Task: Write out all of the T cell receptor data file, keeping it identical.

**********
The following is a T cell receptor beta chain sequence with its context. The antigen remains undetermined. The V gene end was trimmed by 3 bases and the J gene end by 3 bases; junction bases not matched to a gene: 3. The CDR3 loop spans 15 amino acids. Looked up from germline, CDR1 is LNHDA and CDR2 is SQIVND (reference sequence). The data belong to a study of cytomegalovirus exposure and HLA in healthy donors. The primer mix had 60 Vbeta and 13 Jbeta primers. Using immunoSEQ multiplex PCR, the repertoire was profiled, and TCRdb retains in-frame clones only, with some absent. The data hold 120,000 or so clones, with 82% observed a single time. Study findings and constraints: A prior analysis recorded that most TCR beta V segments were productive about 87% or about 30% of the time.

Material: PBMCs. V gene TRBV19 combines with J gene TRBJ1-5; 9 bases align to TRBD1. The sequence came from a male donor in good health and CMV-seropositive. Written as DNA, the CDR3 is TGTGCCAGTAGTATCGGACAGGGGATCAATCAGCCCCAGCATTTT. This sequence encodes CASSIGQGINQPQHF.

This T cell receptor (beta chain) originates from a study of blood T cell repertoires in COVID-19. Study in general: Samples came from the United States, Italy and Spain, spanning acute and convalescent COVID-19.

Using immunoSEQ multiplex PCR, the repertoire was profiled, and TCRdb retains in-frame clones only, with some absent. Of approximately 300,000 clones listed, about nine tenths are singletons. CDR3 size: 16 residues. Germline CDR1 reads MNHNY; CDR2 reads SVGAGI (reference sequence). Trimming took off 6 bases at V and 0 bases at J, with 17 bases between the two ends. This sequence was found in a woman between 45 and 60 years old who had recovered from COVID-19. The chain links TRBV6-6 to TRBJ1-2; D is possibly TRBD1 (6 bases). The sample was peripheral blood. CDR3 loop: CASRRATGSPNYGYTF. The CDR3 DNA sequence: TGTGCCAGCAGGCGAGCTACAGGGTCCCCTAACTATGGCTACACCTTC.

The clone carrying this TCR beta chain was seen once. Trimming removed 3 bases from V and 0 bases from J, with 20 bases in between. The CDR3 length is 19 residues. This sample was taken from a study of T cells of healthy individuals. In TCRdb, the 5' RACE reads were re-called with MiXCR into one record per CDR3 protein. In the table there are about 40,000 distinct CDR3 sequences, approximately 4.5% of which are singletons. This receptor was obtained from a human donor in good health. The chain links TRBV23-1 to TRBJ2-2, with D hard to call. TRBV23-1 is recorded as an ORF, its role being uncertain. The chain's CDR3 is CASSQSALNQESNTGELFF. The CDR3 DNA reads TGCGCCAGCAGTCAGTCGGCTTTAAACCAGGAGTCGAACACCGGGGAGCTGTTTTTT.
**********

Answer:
The following is a T cell receptor beta chain sequence with its context. The antigen remains undetermined. The V gene end was trimmed by 3 bases and the J gene end by 3 bases; junction bases not matched to a gene: 3. The CDR3 loop spans 15 amino acids. Looked up from germline, CDR1 is LNHDA and CDR2 is SQIVND (reference sequence). The data belong to a study of cytomegalovirus exposure and HLA in healthy donors. The primer mix had 60 Vbeta and 13 Jbeta primers. Using immunoSEQ multiplex PCR, the repertoire was profiled, and TCRdb retains in-frame clones only, with some absent. The data hold 120,000 or so clones, with 82% observed a single time. Study findings and constraints: A prior analysis recorded that most TCR beta V segments were productive about 87% or about 30% of the time.

Material: PBMCs. V gene TRBV19 combines with J gene TRBJ1-5; 9 bases align to TRBD1. The sequence came from a male donor in good health and CMV-seropositive. Written as DNA, the CDR3 is TGTGCCAGTAGTATCGGACAGGGGATCAATCAGCCCCAGCATTTT. This sequence encodes CASSIGQGINQPQHF.

This T cell receptor (beta chain) originates from a study of blood T cell repertoires in COVID-19. Study in general: Samples came from the United States, Italy and Spain, spanning acute and convalescent COVID-19.

Using immunoSEQ multiplex PCR, the repertoire was profiled, and TCRdb retains in-frame clones only, with some absent. Of approximately 300,000 clones listed, about nine tenths are singletons. CDR3 size: 16 residues. Germline CDR1 reads MNHNY; CDR2 reads SVGAGI (reference sequence). Trimming took off 6 bases at V and 0 bases at J, with 17 bases between the two ends. This sequence was found in a woman between 45 and 60 years old who had recovered from COVID-19. The chain links TRBV6-6 to TRBJ1-2; D is possibly TRBD1 (6 bases). The sample was peripheral blood. CDR3 loop: CASRRATGSPNYGYTF. The CDR3 DNA sequence: TGTGCCAGCAGGCGAGCTACAGGGTCCCCTAACTATGGCTACACCTTC.

The clone carrying this TCR beta chain was seen once. Trimming removed 3 bases from V and 0 bases from J, with 20 bases in between. The CDR3 length is 19 residues. This sample was taken from a study of T cells of healthy individuals. In TCRdb, the 5' RACE reads were re-called with MiXCR into one record per CDR3 protein. In the table there are about 40,000 distinct CDR3 sequences, approximately 4.5% of which are singletons. This receptor was obtained from a human donor in good health. The chain links TRBV23-1 to TRBJ2-2, with D hard to call. TRBV23-1 is recorded as an ORF, its role being uncertain. The chain's CDR3 is CASSQSALNQESNTGELFF. The CDR3 DNA reads TGCGCCAGCAGTCAGTCGGCTTTAAACCAGGAGTCGAACACCGGGGAGCTGTTTTTT.